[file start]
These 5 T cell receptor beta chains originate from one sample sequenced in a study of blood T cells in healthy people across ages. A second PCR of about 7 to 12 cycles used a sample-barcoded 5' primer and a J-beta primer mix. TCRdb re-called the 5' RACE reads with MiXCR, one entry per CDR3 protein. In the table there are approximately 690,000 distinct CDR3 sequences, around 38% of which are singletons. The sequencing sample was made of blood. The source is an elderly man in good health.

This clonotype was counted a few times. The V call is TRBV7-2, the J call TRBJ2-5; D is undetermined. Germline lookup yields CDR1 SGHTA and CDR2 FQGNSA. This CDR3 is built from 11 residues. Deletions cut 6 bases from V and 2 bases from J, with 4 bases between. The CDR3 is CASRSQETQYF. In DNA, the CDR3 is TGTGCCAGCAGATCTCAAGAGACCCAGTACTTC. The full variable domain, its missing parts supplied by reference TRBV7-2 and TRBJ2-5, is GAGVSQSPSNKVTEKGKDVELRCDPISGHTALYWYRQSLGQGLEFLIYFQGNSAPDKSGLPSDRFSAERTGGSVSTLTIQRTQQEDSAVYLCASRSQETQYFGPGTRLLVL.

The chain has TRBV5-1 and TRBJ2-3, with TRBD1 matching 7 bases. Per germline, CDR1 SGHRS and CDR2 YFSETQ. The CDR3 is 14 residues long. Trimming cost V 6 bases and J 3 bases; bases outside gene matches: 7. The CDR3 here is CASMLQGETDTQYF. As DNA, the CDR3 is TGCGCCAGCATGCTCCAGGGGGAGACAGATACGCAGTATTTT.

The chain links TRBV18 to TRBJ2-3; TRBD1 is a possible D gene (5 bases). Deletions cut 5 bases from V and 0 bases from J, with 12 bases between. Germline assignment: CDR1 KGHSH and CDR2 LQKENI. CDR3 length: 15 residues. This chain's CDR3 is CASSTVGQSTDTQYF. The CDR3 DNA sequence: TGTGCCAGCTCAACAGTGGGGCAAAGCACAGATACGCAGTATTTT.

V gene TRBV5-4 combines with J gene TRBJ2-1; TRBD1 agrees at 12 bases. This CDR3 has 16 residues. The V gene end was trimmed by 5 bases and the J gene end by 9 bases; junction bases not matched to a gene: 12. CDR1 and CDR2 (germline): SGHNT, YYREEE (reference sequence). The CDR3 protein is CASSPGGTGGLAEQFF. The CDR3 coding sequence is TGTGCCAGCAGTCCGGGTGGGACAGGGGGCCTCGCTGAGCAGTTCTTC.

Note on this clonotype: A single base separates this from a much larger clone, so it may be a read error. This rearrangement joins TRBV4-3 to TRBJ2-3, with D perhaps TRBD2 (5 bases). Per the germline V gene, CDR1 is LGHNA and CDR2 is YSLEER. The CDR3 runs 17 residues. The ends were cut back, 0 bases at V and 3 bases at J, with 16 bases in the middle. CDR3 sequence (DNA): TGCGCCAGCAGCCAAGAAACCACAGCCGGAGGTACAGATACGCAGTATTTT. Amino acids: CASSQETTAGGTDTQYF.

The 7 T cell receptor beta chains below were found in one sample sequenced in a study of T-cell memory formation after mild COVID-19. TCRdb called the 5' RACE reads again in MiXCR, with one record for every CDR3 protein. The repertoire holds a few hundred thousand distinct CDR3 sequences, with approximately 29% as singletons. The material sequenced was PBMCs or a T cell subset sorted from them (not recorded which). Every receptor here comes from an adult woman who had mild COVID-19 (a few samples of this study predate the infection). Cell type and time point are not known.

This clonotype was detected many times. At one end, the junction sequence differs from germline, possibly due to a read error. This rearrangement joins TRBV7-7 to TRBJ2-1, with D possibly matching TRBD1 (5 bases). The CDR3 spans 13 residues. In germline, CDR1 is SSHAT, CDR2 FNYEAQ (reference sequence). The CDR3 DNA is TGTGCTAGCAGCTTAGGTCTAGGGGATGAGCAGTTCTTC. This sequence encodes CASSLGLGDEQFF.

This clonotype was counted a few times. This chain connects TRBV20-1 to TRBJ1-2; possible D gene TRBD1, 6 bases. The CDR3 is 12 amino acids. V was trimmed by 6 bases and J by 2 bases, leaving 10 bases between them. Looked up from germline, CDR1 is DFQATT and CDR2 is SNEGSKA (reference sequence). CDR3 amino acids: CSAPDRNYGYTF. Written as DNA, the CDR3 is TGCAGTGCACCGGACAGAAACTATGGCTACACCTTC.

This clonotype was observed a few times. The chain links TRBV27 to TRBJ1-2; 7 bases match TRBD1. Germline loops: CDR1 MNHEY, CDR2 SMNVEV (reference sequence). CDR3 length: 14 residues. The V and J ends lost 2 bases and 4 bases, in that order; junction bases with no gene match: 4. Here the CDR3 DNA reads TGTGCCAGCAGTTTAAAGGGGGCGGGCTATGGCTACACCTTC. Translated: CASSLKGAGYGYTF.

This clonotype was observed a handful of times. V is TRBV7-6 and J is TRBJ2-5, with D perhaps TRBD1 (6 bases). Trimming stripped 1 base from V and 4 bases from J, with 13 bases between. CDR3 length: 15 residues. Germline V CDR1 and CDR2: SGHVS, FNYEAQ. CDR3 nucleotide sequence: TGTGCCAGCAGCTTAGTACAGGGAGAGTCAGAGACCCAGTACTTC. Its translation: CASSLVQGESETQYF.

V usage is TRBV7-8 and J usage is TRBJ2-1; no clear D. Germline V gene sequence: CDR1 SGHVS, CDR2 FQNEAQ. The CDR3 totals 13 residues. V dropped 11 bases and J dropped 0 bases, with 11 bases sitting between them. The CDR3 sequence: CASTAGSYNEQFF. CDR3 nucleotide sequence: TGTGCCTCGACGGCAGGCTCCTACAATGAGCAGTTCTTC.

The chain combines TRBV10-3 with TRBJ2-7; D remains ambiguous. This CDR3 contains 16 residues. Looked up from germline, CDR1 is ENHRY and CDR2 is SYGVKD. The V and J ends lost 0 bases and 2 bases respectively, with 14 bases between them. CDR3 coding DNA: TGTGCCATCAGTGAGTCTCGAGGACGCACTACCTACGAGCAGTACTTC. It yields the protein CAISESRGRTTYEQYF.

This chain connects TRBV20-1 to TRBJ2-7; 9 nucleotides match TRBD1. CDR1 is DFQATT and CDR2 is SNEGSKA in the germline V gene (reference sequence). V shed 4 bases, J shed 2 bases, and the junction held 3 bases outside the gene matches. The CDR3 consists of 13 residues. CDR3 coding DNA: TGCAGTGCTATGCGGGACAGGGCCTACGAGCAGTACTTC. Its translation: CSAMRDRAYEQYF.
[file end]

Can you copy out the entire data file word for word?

These 5 T cell receptor beta chains originate from one sample sequenced in a study of blood T cells in healthy people across ages. A second PCR of about 7 to 12 cycles used a sample-barcoded 5' primer and a J-beta primer mix. TCRdb re-called the 5' RACE reads with MiXCR, one entry per CDR3 protein. In the table there are approximately 690,000 distinct CDR3 sequences, around 38% of which are singletons. The sequencing sample was made of blood. The source is an elderly man in good health.

This clonotype was counted a few times. The V call is TRBV7-2, the J call TRBJ2-5; D is undetermined. Germline lookup yields CDR1 SGHTA and CDR2 FQGNSA. This CDR3 is built from 11 residues. Deletions cut 6 bases from V and 2 bases from J, with 4 bases between. The CDR3 is CASRSQETQYF. In DNA, the CDR3 is TGTGCCAGCAGATCTCAAGAGACCCAGTACTTC. The full variable domain, its missing parts supplied by reference TRBV7-2 and TRBJ2-5, is GAGVSQSPSNKVTEKGKDVELRCDPISGHTALYWYRQSLGQGLEFLIYFQGNSAPDKSGLPSDRFSAERTGGSVSTLTIQRTQQEDSAVYLCASRSQETQYFGPGTRLLVL.

The chain has TRBV5-1 and TRBJ2-3, with TRBD1 matching 7 bases. Per germline, CDR1 SGHRS and CDR2 YFSETQ. The CDR3 is 14 residues long. Trimming cost V 6 bases and J 3 bases; bases outside gene matches: 7. The CDR3 here is CASMLQGETDTQYF. As DNA, the CDR3 is TGCGCCAGCATGCTCCAGGGGGAGACAGATACGCAGTATTTT.

The chain links TRBV18 to TRBJ2-3; TRBD1 is a possible D gene (5 bases). Deletions cut 5 bases from V and 0 bases from J, with 12 bases between. Germline assignment: CDR1 KGHSH and CDR2 LQKENI. CDR3 length: 15 residues. This chain's CDR3 is CASSTVGQSTDTQYF. The CDR3 DNA sequence: TGTGCCAGCTCAACAGTGGGGCAAAGCACAGATACGCAGTATTTT.

V gene TRBV5-4 combines with J gene TRBJ2-1; TRBD1 agrees at 12 bases. This CDR3 has 16 residues. The V gene end was trimmed by 5 bases and the J gene end by 9 bases; junction bases not matched to a gene: 12. CDR1 and CDR2 (germline): SGHNT, YYREEE (reference sequence). The CDR3 protein is CASSPGGTGGLAEQFF. The CDR3 coding sequence is TGTGCCAGCAGTCCGGGTGGGACAGGGGGCCTCGCTGAGCAGTTCTTC.

Note on this clonotype: A single base separates this from a much larger clone, so it may be a read error. This rearrangement joins TRBV4-3 to TRBJ2-3, with D perhaps TRBD2 (5 bases). Per the germline V gene, CDR1 is LGHNA and CDR2 is YSLEER. The CDR3 runs 17 residues. The ends were cut back, 0 bases at V and 3 bases at J, with 16 bases in the middle. CDR3 sequence (DNA): TGCGCCAGCAGCCAAGAAACCACAGCCGGAGGTACAGATACGCAGTATTTT. Amino acids: CASSQETTAGGTDTQYF.

The 7 T cell receptor beta chains below were found in one sample sequenced in a study of T-cell memory formation after mild COVID-19. TCRdb called the 5' RACE reads again in MiXCR, with one record for every CDR3 protein. The repertoire holds a few hundred thousand distinct CDR3 sequences, with approximately 29% as singletons. The material sequenced was PBMCs or a T cell subset sorted from them (not recorded which). Every receptor here comes from an adult woman who had mild COVID-19 (a few samples of this study predate the infection). Cell type and time point are not known.

This clonotype was detected many times. At one end, the junction sequence differs from germline, possibly due to a read error. This rearrangement joins TRBV7-7 to TRBJ2-1, with D possibly matching TRBD1 (5 bases). The CDR3 spans 13 residues. In germline, CDR1 is SSHAT, CDR2 FNYEAQ (reference sequence). The CDR3 DNA is TGTGCTAGCAGCTTAGGTCTAGGGGATGAGCAGTTCTTC. This sequence encodes CASSLGLGDEQFF.

This clonotype was counted a few times. This chain connects TRBV20-1 to TRBJ1-2; possible D gene TRBD1, 6 bases. The CDR3 is 12 amino acids. V was trimmed by 6 bases and J by 2 bases, leaving 10 bases between them. Looked up from germline, CDR1 is DFQATT and CDR2 is SNEGSKA (reference sequence). CDR3 amino acids: CSAPDRNYGYTF. Written as DNA, the CDR3 is TGCAGTGCACCGGACAGAAACTATGGCTACACCTTC.

This clonotype was observed a few times. The chain links TRBV27 to TRBJ1-2; 7 bases match TRBD1. Germline loops: CDR1 MNHEY, CDR2 SMNVEV (reference sequence). CDR3 length: 14 residues. The V and J ends lost 2 bases and 4 bases, in that order; junction bases with no gene match: 4. Here the CDR3 DNA reads TGTGCCAGCAGTTTAAAGGGGGCGGGCTATGGCTACACCTTC. Translated: CASSLKGAGYGYTF.

This clonotype was observed a handful of times. V is TRBV7-6 and J is TRBJ2-5, with D perhaps TRBD1 (6 bases). Trimming stripped 1 base from V and 4 bases from J, with 13 bases between. CDR3 length: 15 residues. Germline V CDR1 and CDR2: SGHVS, FNYEAQ. CDR3 nucleotide sequence: TGTGCCAGCAGCTTAGTACAGGGAGAGTCAGAGACCCAGTACTTC. Its translation: CASSLVQGESETQYF.

V usage is TRBV7-8 and J usage is TRBJ2-1; no clear D. Germline V gene sequence: CDR1 SGHVS, CDR2 FQNEAQ. The CDR3 totals 13 residues. V dropped 11 bases and J dropped 0 bases, with 11 bases sitting between them. The CDR3 sequence: CASTAGSYNEQFF. CDR3 nucleotide sequence: TGTGCCTCGACGGCAGGCTCCTACAATGAGCAGTTCTTC.

The chain combines TRBV10-3 with TRBJ2-7; D remains ambiguous. This CDR3 contains 16 residues. Looked up from germline, CDR1 is ENHRY and CDR2 is SYGVKD. The V and J ends lost 0 bases and 2 bases respectively, with 14 bases between them. CDR3 coding DNA: TGTGCCATCAGTGAGTCTCGAGGACGCACTACCTACGAGCAGTACTTC. It yields the protein CAISESRGRTTYEQYF.

This chain connects TRBV20-1 to TRBJ2-7; 9 nucleotides match TRBD1. CDR1 is DFQATT and CDR2 is SNEGSKA in the germline V gene (reference sequence). V shed 4 bases, J shed 2 bases, and the junction held 3 bases outside the gene matches. The CDR3 consists of 13 residues. CDR3 coding DNA: TGCAGTGCTATGCGGGACAGGGCCTACGAGCAGTACTTC. Its translation: CSAMRDRAYEQYF.